A party that ignores its own crossroads

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A party that ignores its own crossroads

 The Democratic Party (DP) is in disarray. Youthful interim co-head Park Ji-hyun gave a teary apology for misdeeds of the party and urged the old guard to retire and make way for younger figures to overcome the so-called fandom and tribal politics.
Leaders of the party unanimously lambasted Park for her unilateral ways. The DP is faced with internal strife amid sagging popularity ahead of the June 1 local elections, following its presidential election defeat.
Park is not wrong in admitting that the party has failed to live up to expectations. The DP has governed over the last five years and commanded around 170 seats in the legislature. It swept the last local elections of four years ago to dominate local governments and local councils.
Despite overwhelming support, the DP has hardly repaid voters, worsening lives due to spiking real estate prices caused by its own failed policies. It overly appeased its political supporters and railroaded policies that only pleased its die-hard supporters. As the result, its winning streak in elections stopped with the last presidential election.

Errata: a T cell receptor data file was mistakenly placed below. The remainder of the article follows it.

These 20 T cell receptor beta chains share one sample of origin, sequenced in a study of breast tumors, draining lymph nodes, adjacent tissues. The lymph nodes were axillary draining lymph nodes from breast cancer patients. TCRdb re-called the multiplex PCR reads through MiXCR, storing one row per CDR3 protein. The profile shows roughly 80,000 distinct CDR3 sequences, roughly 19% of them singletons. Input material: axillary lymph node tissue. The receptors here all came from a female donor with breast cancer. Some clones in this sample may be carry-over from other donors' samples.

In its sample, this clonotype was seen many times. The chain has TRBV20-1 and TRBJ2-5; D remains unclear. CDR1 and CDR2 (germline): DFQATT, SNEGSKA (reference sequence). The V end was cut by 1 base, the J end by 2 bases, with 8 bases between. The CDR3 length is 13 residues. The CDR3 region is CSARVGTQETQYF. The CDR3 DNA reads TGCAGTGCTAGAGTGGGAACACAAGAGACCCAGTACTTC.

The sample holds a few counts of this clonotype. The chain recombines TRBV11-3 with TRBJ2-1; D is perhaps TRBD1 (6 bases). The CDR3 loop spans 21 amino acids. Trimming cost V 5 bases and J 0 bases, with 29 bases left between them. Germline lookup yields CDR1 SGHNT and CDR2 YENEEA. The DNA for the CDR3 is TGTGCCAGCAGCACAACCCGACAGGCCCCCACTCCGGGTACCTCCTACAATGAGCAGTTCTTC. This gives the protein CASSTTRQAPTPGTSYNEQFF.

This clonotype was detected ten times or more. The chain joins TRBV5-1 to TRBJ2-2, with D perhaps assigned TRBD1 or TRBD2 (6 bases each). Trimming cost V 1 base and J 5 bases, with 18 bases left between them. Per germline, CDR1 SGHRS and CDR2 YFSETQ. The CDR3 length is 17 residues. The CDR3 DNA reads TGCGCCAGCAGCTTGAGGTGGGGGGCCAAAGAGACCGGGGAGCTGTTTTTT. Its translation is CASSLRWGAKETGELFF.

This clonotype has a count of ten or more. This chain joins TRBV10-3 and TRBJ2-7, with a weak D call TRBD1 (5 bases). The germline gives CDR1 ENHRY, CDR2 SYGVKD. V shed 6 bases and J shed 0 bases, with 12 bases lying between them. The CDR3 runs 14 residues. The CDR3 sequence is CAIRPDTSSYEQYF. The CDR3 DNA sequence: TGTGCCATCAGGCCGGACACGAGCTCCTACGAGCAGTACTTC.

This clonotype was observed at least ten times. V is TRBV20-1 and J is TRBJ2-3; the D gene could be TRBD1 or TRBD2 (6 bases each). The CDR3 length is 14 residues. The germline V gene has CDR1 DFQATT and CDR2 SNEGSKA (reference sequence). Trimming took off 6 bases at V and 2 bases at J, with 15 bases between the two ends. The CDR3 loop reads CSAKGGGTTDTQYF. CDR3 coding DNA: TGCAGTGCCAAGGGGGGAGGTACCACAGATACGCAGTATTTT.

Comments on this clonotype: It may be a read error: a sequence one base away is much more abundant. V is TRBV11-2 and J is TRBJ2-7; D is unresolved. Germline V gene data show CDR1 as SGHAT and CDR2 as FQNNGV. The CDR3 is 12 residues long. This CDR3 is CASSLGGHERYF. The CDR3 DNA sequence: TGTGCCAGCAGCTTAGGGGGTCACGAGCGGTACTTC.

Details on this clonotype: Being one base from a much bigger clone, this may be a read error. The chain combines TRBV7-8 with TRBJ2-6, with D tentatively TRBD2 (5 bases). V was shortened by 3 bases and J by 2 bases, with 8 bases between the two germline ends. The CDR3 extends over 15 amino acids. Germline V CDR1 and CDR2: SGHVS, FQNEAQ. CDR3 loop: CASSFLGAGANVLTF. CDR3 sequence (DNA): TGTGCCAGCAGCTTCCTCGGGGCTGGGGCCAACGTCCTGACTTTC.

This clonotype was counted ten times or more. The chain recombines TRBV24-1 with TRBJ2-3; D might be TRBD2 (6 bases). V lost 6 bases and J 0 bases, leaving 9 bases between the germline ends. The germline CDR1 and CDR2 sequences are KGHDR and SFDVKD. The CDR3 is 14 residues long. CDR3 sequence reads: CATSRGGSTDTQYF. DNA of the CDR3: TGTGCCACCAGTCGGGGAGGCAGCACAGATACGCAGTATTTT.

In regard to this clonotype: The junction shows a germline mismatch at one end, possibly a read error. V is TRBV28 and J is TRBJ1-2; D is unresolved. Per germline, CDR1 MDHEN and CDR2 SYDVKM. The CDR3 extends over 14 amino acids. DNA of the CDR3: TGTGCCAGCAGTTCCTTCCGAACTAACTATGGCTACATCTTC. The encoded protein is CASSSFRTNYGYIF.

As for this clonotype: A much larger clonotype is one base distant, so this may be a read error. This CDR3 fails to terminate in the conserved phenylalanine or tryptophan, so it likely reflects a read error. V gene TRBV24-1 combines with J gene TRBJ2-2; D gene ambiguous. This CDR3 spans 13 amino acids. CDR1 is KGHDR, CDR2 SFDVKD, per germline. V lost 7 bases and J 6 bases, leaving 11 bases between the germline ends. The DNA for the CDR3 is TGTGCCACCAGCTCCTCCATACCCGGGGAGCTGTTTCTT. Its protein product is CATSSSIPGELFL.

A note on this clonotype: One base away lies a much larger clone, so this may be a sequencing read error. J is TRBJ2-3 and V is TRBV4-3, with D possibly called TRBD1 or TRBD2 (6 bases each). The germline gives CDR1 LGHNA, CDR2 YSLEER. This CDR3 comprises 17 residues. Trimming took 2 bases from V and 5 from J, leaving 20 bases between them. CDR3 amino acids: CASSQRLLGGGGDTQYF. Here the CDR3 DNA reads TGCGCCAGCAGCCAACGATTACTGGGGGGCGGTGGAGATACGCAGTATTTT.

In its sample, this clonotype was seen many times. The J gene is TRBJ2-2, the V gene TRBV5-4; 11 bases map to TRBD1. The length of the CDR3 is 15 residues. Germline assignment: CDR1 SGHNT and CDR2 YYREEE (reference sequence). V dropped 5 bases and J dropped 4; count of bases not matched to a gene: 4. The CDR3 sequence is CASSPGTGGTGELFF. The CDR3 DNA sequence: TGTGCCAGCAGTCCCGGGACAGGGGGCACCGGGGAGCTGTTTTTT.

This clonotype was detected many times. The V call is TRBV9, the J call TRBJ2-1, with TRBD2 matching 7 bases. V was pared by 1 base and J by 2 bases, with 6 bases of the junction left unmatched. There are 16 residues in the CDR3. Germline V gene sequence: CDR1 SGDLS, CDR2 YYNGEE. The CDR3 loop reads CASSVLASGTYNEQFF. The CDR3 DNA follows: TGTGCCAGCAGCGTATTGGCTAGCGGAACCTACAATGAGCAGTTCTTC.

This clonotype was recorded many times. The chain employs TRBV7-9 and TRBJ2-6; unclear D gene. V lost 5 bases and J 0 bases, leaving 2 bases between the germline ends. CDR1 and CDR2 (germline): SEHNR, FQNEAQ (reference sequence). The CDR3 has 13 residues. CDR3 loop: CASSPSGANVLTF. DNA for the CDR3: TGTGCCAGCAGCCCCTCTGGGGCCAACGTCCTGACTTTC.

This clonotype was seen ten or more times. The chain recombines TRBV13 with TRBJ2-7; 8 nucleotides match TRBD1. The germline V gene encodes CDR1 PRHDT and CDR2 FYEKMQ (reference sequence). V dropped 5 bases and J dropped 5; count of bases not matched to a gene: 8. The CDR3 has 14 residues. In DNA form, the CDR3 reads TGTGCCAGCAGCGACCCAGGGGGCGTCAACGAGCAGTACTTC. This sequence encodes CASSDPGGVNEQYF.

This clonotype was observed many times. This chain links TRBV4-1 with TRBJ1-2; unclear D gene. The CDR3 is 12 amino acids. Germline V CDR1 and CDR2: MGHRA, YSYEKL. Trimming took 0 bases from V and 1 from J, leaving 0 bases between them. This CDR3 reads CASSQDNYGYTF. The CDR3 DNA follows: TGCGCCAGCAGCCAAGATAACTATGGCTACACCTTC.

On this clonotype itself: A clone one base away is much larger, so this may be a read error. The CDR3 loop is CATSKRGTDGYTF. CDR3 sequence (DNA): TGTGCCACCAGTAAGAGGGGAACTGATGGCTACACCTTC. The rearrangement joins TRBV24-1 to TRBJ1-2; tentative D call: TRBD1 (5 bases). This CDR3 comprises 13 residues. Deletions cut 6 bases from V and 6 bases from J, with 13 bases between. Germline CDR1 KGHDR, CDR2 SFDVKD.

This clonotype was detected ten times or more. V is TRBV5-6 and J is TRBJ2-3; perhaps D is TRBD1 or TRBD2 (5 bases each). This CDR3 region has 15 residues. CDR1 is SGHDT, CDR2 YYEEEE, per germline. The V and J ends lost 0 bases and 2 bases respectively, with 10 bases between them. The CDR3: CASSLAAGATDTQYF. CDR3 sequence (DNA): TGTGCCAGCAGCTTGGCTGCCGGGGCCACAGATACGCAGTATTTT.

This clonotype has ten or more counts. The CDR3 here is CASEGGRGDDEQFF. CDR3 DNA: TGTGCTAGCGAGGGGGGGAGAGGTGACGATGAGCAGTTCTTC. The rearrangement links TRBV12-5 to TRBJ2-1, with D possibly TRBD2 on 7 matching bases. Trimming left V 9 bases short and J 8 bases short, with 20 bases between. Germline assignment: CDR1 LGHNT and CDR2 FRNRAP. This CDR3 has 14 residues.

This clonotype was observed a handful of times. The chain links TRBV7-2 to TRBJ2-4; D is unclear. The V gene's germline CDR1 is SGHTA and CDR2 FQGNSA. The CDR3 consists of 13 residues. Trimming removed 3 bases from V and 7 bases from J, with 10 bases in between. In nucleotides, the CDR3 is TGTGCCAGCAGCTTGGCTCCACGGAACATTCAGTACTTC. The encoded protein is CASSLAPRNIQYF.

Park bowed and vowed to apology 100 or 1,000 times if necessary for the stubborn ways of the DP and pleaded to the public for a second chance. “We will be stricter on ourselves and won’t speak for politicians who have betrayed the public,” she said. “We won’t imprison ourselves in blind support and will reinvent ourselves as a popular party.”
Her attempt at atonement, however, drew fiery criticism from DP hard-line supporters and most DP leaders. The party has not changed a little even though it has attempted to change since the presidential election defeat. Hard-line lawmakers forced their way to pass controversial bills stripping the prosecution of investigative powers.
Lee Jae-myung, defeated presidential candidate and former governor of Gyeonggi Province, is running for a legislative seat in Incheon through by-election instead of taking some time to reflect on his defeat in the last presidential election.
The party must pay heed to the desperate urgings of the 26-year-old politician who was recruited just ahead of the presidential election. None of the mainstream figures in the DP have shown a remorseful attitude. They demeaned the plea from their young leader as her “private opinion” and brushed aside her suggestions.
The public does not wait patiently. They judge with their ballots if the elected power does not carry out its duties. The DP must ruminate hard on the words of Park if it wishes to recover public trust. 
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